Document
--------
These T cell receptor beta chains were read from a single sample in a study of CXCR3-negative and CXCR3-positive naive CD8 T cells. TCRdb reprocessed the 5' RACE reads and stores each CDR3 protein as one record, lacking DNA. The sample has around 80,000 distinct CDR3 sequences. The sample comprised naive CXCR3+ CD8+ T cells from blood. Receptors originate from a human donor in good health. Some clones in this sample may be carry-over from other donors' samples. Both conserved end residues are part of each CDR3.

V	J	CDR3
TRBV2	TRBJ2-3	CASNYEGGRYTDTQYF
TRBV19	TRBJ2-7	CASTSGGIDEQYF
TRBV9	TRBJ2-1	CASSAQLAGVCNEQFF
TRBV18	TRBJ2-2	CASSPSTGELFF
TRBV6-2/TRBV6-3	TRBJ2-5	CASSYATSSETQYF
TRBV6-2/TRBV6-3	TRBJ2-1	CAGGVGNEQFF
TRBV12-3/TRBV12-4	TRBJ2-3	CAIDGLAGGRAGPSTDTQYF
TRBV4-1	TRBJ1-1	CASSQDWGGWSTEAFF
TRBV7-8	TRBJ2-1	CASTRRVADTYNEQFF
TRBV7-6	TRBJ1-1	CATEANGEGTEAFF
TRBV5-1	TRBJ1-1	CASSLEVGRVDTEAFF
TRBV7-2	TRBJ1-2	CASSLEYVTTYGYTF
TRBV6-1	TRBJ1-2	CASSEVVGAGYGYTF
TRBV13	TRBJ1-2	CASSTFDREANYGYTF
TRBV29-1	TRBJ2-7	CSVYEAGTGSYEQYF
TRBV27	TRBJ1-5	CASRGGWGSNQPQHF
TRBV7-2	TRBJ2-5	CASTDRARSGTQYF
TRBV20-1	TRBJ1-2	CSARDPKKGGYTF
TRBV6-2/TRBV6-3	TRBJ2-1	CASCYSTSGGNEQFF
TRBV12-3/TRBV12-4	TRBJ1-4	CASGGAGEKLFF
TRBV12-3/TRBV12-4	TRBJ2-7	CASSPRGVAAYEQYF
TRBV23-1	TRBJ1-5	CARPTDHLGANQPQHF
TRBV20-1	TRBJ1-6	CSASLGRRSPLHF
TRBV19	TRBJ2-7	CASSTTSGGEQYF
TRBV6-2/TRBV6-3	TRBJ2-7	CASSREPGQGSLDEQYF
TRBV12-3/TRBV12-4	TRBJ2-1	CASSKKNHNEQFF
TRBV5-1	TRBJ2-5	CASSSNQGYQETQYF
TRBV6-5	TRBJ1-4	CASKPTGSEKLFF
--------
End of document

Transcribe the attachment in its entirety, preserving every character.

These T cell receptor beta chains were read from a single sample in a study of CXCR3-negative and CXCR3-positive naive CD8 T cells. TCRdb reprocessed the 5' RACE reads and stores each CDR3 protein as one record, lacking DNA. The sample has around 80,000 distinct CDR3 sequences. The sample comprised naive CXCR3+ CD8+ T cells from blood. Receptors originate from a human donor in good health. Some clones in this sample may be carry-over from other donors' samples. Both conserved end residues are part of each CDR3.

V	J	CDR3
TRBV2	TRBJ2-3	CASNYEGGRYTDTQYF
TRBV19	TRBJ2-7	CASTSGGIDEQYF
TRBV9	TRBJ2-1	CASSAQLAGVCNEQFF
TRBV18	TRBJ2-2	CASSPSTGELFF
TRBV6-2/TRBV6-3	TRBJ2-5	CASSYATSSETQYF
TRBV6-2/TRBV6-3	TRBJ2-1	CAGGVGNEQFF
TRBV12-3/TRBV12-4	TRBJ2-3	CAIDGLAGGRAGPSTDTQYF
TRBV4-1	TRBJ1-1	CASSQDWGGWSTEAFF
TRBV7-8	TRBJ2-1	CASTRRVADTYNEQFF
TRBV7-6	TRBJ1-1	CATEANGEGTEAFF
TRBV5-1	TRBJ1-1	CASSLEVGRVDTEAFF
TRBV7-2	TRBJ1-2	CASSLEYVTTYGYTF
TRBV6-1	TRBJ1-2	CASSEVVGAGYGYTF
TRBV13	TRBJ1-2	CASSTFDREANYGYTF
TRBV29-1	TRBJ2-7	CSVYEAGTGSYEQYF
TRBV27	TRBJ1-5	CASRGGWGSNQPQHF
TRBV7-2	TRBJ2-5	CASTDRARSGTQYF
TRBV20-1	TRBJ1-2	CSARDPKKGGYTF
TRBV6-2/TRBV6-3	TRBJ2-1	CASCYSTSGGNEQFF
TRBV12-3/TRBV12-4	TRBJ1-4	CASGGAGEKLFF
TRBV12-3/TRBV12-4	TRBJ2-7	CASSPRGVAAYEQYF
TRBV23-1	TRBJ1-5	CARPTDHLGANQPQHF
TRBV20-1	TRBJ1-6	CSASLGRRSPLHF
TRBV19	TRBJ2-7	CASSTTSGGEQYF
TRBV6-2/TRBV6-3	TRBJ2-7	CASSREPGQGSLDEQYF
TRBV12-3/TRBV12-4	TRBJ2-1	CASSKKNHNEQFF
TRBV5-1	TRBJ2-5	CASSSNQGYQETQYF
TRBV6-5	TRBJ1-4	CASKPTGSEKLFF